THERE’S MORE TO LETTING AN EMPLOYEE GO THAN “YOU’RE FIRED!”
I was part of the Human Resources function which evolved in the 90s from what was most often referred to as “personnel” and viewed as policing the system, to being a “Strategic Business Partner”. While we all believe we successfully transitioned from policing to partnering, we probably lost some innate qualities of being empathetic and compassionate.
The reality is that increasing use of digitization, automation, artificial intelligence, robots etc., combined with companies being under tremendous pressure to show growth and increasing profits every quarter will only increase layoffs among IT and other industries in the coming years. We could talk extensively about how employees need to keep pace by updating themselves about new age technology, assisting themselves through outplacement agencies etc. – however, here I want to focus on how HR professionals can help employees during these turbulent times.
Losing one’s job is undoubtedly one of the most stressful periods and emotionally draining experiences in one’s life, regardless of the reason for the job loss. Emotions range from fear to denial, to disbelief, anger, withdrawal, self-criticism etc. How can HR make it easier on the employee who is on the receiving end?
Learn to be more compassionate:
While we are innately compassionate beings, we are far less compassionate than we used to be – thanks to technology, internet, reduced face-to-face interactions, the way kids are raised today, and the changing ways in which society is shaping us. The good news is we can practice and cultivate compassion.
When delivering bad news, there is no need to sugarcoat it – rather, explain how the organization came to this decision. Being transparent and realistic will lead to employees being far more accepting of these decisions. Acknowledging their feelings, listening and expressing true understanding, and most importantly, taking appropriate action are the components of compassion.
Compassion, simply put, is a sense of shared suffering, most often combined with a desire to alleviate or reduce the suffering of another by expressing special kindness towards them. However, to cultivate compassion in everyday life, one has to start by practicing self-compassion, as well as by building emotional resilience. All of us have inner critics and we are often harsher with ourselves than with our enemies. Don’t we put a great emphasis on being kind to others? So why not be kind to ourselves too? Counselling using Cognitive Behavioral Therapy (CBT) techniques can greatly help in building compassion along with practicing mindfulness.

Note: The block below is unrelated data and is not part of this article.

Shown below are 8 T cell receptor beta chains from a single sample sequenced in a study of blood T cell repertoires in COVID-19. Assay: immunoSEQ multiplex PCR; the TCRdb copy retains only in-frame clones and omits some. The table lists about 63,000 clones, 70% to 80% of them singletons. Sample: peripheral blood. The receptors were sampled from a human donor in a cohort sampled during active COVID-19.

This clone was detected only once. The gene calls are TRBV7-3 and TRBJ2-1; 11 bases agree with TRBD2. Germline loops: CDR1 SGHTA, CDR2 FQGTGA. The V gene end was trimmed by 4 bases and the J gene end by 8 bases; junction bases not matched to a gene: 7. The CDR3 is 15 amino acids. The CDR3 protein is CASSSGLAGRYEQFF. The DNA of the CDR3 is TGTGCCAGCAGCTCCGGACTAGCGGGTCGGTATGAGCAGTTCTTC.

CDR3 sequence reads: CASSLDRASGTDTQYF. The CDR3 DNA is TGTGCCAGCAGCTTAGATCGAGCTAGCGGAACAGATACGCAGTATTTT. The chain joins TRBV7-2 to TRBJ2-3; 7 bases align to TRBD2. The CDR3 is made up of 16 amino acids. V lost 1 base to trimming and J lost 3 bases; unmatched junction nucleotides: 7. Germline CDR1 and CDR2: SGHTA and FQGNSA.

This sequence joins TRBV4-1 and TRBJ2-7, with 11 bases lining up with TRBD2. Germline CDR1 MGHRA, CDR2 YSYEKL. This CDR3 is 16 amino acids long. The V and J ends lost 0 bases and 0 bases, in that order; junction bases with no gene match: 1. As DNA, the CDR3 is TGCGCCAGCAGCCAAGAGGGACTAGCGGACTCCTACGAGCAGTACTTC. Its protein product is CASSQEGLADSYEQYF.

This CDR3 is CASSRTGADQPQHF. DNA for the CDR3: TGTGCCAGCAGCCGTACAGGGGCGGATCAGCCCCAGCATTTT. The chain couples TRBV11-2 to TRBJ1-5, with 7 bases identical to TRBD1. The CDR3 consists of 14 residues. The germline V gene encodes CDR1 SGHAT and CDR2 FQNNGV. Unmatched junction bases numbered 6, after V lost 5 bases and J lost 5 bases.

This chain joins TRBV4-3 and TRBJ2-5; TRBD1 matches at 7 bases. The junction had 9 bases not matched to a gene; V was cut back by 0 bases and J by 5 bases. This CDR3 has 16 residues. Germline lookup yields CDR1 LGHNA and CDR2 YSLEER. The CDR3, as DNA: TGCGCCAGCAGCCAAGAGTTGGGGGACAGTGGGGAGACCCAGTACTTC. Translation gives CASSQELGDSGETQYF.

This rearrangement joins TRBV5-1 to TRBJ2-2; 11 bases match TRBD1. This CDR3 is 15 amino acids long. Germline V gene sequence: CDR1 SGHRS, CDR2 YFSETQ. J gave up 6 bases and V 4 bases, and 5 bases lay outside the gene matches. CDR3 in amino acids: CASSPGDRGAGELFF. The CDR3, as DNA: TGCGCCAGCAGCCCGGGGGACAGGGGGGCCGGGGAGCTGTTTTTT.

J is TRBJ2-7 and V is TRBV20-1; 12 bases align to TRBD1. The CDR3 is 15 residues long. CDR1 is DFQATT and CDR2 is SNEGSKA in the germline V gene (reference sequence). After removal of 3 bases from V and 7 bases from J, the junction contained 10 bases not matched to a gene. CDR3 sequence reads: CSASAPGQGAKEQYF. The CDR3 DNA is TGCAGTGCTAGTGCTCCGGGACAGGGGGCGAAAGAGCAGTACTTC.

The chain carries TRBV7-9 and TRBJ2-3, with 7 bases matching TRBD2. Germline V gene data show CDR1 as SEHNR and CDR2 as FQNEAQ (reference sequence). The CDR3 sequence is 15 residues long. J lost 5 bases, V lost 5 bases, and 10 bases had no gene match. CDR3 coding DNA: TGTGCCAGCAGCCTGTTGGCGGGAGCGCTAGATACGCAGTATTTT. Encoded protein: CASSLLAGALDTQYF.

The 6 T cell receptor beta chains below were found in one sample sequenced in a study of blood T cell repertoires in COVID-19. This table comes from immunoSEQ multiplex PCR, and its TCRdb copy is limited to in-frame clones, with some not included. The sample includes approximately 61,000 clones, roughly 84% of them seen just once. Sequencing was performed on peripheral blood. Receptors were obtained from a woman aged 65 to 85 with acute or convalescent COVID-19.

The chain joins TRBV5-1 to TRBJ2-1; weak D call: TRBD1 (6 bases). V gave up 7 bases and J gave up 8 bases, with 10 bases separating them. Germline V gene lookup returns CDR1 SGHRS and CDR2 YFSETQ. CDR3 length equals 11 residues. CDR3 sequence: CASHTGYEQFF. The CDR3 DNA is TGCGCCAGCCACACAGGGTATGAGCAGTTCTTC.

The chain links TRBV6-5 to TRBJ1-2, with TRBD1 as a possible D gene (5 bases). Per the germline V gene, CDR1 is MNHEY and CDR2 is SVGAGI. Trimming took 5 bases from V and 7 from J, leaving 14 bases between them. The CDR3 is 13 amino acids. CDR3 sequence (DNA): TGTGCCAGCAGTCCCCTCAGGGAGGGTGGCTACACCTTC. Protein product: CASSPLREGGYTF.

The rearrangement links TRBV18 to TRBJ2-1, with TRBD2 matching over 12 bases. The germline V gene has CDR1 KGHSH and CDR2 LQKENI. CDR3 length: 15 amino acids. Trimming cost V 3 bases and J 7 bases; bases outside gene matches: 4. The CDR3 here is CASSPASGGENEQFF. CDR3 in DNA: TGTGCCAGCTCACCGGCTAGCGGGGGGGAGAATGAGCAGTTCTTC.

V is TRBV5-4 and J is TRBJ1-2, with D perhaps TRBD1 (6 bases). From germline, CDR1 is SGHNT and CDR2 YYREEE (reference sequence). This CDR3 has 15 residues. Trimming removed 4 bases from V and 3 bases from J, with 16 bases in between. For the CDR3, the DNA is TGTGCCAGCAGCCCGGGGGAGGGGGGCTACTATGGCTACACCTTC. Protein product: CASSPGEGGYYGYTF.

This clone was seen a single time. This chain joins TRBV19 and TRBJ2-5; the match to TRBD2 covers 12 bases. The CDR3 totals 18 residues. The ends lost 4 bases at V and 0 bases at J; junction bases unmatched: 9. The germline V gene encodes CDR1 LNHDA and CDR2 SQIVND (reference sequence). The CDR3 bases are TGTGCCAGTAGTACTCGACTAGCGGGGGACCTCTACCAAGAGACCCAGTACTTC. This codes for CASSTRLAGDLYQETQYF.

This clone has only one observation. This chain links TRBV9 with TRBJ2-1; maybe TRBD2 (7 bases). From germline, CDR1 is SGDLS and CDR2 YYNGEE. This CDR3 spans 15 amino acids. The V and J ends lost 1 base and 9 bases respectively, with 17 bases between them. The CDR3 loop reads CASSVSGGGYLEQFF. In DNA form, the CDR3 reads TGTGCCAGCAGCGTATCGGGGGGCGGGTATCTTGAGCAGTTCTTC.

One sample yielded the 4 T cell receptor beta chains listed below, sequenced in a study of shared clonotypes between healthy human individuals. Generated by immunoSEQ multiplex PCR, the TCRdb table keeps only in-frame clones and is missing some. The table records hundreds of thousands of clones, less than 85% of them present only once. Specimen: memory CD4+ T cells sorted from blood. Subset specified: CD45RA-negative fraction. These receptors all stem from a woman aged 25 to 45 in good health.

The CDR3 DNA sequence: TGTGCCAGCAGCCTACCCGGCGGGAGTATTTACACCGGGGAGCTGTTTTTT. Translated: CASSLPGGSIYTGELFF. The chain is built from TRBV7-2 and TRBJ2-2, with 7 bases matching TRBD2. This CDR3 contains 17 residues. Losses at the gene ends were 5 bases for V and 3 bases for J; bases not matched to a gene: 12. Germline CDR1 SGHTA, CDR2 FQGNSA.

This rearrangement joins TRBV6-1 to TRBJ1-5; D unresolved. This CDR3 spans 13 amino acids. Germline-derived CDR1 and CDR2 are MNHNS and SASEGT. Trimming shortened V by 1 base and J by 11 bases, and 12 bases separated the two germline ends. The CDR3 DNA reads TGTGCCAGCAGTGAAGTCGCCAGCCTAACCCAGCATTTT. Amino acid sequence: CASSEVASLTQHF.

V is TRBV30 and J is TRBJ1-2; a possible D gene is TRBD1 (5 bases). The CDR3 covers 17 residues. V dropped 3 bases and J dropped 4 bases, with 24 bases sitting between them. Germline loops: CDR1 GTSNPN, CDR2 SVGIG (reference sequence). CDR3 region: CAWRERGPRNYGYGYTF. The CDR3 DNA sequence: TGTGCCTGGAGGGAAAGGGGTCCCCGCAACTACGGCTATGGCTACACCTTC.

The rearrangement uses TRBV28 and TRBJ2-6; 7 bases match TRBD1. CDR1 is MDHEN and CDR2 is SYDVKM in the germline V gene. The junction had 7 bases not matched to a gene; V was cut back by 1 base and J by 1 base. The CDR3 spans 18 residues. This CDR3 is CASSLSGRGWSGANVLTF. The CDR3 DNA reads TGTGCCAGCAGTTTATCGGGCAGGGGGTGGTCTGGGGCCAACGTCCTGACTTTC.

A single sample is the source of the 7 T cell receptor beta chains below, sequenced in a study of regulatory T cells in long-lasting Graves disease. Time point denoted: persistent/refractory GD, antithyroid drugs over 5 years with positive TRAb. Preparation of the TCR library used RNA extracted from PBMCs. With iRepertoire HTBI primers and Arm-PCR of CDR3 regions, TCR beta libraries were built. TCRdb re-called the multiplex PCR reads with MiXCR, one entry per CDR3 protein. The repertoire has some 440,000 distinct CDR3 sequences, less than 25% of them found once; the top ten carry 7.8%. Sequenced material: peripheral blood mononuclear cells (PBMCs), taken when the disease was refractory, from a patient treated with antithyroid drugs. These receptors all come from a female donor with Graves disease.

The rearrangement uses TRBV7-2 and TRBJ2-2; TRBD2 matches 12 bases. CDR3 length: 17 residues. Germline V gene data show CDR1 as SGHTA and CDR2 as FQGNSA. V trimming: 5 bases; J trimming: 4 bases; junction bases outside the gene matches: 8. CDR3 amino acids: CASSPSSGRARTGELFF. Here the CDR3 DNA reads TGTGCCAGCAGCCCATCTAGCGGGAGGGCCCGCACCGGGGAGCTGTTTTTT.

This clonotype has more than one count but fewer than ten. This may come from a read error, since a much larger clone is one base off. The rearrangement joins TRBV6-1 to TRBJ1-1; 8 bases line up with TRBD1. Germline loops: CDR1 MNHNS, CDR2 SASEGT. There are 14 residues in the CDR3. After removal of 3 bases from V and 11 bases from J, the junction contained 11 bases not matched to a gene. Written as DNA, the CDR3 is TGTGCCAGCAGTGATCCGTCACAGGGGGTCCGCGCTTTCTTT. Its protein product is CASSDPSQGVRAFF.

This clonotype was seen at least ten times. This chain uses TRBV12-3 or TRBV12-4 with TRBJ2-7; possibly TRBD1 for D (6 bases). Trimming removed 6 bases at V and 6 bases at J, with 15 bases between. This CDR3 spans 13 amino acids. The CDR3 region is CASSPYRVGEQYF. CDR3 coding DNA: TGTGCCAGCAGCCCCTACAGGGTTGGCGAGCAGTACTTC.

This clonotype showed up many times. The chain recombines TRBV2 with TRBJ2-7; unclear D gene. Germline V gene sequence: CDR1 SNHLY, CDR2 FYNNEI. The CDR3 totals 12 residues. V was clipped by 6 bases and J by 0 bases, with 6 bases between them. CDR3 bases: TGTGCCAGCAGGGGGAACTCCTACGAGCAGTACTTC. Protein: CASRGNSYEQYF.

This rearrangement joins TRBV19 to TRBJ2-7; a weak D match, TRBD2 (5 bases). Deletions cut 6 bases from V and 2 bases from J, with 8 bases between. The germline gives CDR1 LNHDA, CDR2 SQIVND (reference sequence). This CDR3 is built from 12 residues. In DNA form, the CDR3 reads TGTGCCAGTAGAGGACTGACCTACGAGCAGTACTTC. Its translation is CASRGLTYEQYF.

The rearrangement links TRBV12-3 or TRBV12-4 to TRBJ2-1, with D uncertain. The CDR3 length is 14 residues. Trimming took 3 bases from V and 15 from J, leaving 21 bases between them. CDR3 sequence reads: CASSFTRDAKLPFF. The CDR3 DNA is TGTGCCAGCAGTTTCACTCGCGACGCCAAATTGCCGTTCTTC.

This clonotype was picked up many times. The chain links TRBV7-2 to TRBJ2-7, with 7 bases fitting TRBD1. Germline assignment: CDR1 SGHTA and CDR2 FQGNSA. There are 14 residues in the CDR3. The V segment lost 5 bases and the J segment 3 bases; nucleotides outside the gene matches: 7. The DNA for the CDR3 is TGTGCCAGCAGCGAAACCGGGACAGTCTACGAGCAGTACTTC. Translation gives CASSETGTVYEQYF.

Empathy, on the other hand, is the ability to experience some of that the other person might be experiencing, as your own pain. As HR professionals, bringing empathy into one’s everyday work is one of the most important ways we can turn around any negative emotions employees have towards HR functioning.
Practicing empathy leads to greater success personally and professionally, and enables us to become happier the more we practice it. Although compassion and empathy are two separate things, compassion for one person can lead to feeling empathy for another person. A mindfulness exercise that often helps, called “Loving Kindness Meditation”, focusses on developing feelings of goodwill, kindness and warmth. Regularly practicing these meditations activates and strengthens areas of the brain responsible for empathy and emotional intelligence.
Seeking Professional help:
While layoff decisions are beyond HR’s control, preparing and planning how to execute the decision lies in HR’s hands – especially when it comes to delivering the news, helping others deal with the aftermath of the layoff, etc. Today most companies have Employee Assistance Programs (EAP), which help prepare HR folks for such crisis management.
As an HR professional, I personally have gone through stress and sleepless nights prior to communicating the bad news. While most employees go through similar emotions, the hard part is not knowing how each of them is going to react. Seeking professional help from psychologists and having them around really helps. They could help with the variables that could arise during the discussion and how to deal with each of them. They also help with identifying various bodily symptoms and reactions, based on which HR professionals can understand how best to steer the conversation.